Of course, as we were walking up the road, here came Abel peddling on his bike. Now being the only gringa in town I stood out like…well…the only gringa in town… so Abel knew exactly who I was. Thus ensued the very awkward conversation of explaining to this nice lady that Abel actually had “dibs” on me. I could see that Abel would not have been happy to have peddled out to get me only to have me bail on him. I knew he was counting on the money since his conversation with my hostess last night. The lady was very gracious and understood and I turned around and walked back past the cafe with Abel. My buddies at the cafe were understandably confused but simply told me to come back in the morning to enjoy a coffee with them.
So Abel and I walked the six blocks or so to his house….he chatted and chatted and I still understood nothing, but now I knew why. Abel, at this point in his long life, was in possession of his last remaining six teeth and being elderly in a chicatica town, his Spanish was very very local. However, I remained positive and figured that I would probably better understand his wife.
He showed me the room which was very nice, attached to his own very modest home in much worse shape. I did not see a sign for either foreign tourists or locals so I wasn’t sure exactly what type of place it was but it was more typical of a Cuban style casa particular with no toilet seat and no hot water. Abel explained that he would bring me hot water later for a shower, there was, after all a bucket. So I followed him into his house to meet his wife.
His wife, it turned out was infirm and was in a wheelchair. I deduced that she had had a stroke. This was not an issue except for the fact that the stroke had, of course, affected her speech and so, once again, I could not understand a word she said! She smiled a lot, kissed me and held my hand and talked just as much as her husband. I knew for sure they were a lovely couple, if only I could understand them!
As well, I had absolutely no idea how much I was to pay for the room or when, if ever, I would get my hot water….I found it quite funny. So I retired to my room to wait for the possible hot water. At that point, I texted my Cuban friends to let them know I was settled in for the night. One of my friends called and said, “Hey, let me talk to the guy and I’ll get your hot water and find out how much the room is.” I felt a bit inept but agreed. My friend asked if it was a rent by the hour place and I said I didn’t think so because the walls were so thin you could hear everything and I couldn’t imagine this nice elderly couple hearing THAT! So I put Abel on the phone and I could tell when he asked the price because Abel started counting hours on his fingers and I was asked what time I would be leaving. So, yep, it was the local, by the hour, spot in town.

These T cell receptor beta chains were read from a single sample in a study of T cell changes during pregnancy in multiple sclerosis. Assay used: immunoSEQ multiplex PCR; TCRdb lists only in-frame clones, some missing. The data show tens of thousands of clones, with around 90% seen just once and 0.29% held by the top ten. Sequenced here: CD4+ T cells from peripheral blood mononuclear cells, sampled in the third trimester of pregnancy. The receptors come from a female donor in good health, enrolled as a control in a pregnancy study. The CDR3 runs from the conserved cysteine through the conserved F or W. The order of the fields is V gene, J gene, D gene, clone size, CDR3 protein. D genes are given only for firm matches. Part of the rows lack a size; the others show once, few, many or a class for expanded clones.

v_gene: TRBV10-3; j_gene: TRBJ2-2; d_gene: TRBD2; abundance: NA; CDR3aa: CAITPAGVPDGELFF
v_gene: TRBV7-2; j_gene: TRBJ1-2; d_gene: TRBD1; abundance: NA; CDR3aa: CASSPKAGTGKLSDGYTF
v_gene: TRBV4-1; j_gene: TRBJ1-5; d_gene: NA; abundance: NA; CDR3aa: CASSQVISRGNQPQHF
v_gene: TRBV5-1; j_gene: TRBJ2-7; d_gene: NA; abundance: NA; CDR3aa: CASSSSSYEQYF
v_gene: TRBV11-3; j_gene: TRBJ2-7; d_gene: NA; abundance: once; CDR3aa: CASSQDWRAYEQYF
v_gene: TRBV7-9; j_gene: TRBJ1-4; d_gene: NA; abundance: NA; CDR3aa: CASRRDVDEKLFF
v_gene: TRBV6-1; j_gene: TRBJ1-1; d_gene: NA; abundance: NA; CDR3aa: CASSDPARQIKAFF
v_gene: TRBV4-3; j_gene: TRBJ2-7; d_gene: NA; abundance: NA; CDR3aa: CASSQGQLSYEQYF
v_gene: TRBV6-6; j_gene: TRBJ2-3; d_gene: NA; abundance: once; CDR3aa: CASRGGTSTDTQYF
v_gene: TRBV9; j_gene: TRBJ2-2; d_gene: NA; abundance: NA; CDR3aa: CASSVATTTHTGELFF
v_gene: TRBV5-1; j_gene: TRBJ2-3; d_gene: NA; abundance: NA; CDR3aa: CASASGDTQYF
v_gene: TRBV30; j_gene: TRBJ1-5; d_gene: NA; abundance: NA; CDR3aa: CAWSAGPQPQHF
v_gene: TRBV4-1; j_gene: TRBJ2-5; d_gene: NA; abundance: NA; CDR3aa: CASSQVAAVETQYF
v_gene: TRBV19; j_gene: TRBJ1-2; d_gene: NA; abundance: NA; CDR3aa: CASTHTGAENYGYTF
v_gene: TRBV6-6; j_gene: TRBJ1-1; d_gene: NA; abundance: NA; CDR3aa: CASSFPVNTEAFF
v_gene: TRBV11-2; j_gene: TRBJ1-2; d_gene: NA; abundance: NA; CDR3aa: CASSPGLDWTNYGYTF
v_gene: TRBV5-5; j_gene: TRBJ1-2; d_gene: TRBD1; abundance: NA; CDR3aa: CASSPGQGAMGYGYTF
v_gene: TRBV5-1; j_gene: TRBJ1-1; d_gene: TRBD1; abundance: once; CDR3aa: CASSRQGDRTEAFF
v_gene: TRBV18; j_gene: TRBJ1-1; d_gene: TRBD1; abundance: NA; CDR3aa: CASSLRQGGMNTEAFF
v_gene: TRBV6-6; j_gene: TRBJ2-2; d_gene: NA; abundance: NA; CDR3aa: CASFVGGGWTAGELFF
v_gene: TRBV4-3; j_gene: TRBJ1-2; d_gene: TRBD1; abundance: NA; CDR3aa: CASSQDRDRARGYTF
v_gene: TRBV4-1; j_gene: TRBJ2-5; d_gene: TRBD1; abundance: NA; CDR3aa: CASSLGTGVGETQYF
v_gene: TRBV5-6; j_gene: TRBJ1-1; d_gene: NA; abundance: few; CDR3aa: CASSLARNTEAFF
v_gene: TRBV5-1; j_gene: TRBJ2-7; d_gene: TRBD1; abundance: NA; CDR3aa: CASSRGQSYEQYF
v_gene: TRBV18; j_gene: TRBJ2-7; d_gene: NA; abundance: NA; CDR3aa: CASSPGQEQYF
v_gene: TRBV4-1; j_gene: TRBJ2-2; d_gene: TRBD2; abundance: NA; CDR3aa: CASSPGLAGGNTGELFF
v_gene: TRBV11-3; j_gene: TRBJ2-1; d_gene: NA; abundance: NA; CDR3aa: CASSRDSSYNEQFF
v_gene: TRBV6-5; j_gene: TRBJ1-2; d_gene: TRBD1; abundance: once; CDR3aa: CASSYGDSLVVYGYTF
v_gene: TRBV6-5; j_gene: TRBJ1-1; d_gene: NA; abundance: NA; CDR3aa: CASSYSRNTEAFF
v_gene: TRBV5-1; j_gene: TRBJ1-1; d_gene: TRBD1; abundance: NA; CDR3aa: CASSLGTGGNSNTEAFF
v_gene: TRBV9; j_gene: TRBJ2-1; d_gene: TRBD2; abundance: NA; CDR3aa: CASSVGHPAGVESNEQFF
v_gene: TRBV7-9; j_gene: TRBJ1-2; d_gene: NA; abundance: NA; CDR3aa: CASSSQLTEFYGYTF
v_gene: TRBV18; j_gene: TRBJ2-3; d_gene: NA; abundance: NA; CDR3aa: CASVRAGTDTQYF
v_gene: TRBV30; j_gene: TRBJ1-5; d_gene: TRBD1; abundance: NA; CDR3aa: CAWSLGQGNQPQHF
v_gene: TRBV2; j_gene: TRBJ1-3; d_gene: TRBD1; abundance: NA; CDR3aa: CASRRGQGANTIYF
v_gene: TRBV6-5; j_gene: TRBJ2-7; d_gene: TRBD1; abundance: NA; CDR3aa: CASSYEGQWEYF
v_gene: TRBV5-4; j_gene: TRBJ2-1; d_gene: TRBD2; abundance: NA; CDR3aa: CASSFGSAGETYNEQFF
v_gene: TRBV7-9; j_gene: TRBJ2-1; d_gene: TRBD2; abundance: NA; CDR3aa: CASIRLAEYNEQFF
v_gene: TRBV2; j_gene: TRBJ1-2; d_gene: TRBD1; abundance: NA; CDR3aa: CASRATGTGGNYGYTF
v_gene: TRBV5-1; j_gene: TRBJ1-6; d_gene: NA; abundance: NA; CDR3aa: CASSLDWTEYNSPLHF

Complicao? Absolutely….I thought as I settled in for the night. It was a… who you know, wait in a cafe, have incomprehensible conversations, wait another hour, find a place, not take the place, go with the guy I don’t understand, pay by the hour kind of way of finding a room!
But as it turned out that would not be the most complicated story of finding a room by far……..for I had yet to reach Jatibonico…..
In fact, a number of days later I had just I completed 18 miles from Ciego de Avila to the town of Majagua and was looking for a room. This town, on the map, showed promise being larger than the chicatica town where Abel lived and I was confident of finding a room. At the entrance to town there were more than six billboards toting the joy of living here and how they are known for singing and dancing and… making tomato paste! I had walked past mile after mile of tomato fields.
There was a small hotel and I went in an inquired about a casa particular. He told me there were none in town. I was surprised and thought perhaps he had not understood my question and at any rate I’m sure I knew more than he did (smile!) and I would certainly find something. He did tell me that I could get a cabin out back of this little hotel for Cubans only. But when I looked out back it did not look like a place I would be comfortable in and it was all Cuban men sitting around drinking. So I walked into town and walked the entire town and found…well …nothing, just like the man said!
No worries, there was a large town, more like an actual city, 20kms ahead. I would get local transport there and then backtrack in the morning to complete the walk. I walked to the bus stop and found an old American car where the guy was asking me for just a few dollars for the ride. His name was Alex and he had one other passenger in the front seat. I knew the bus was much cheaper, in fact the bus is only a few cents but I needed to get to the next town before it got late and get a room so I hopped in.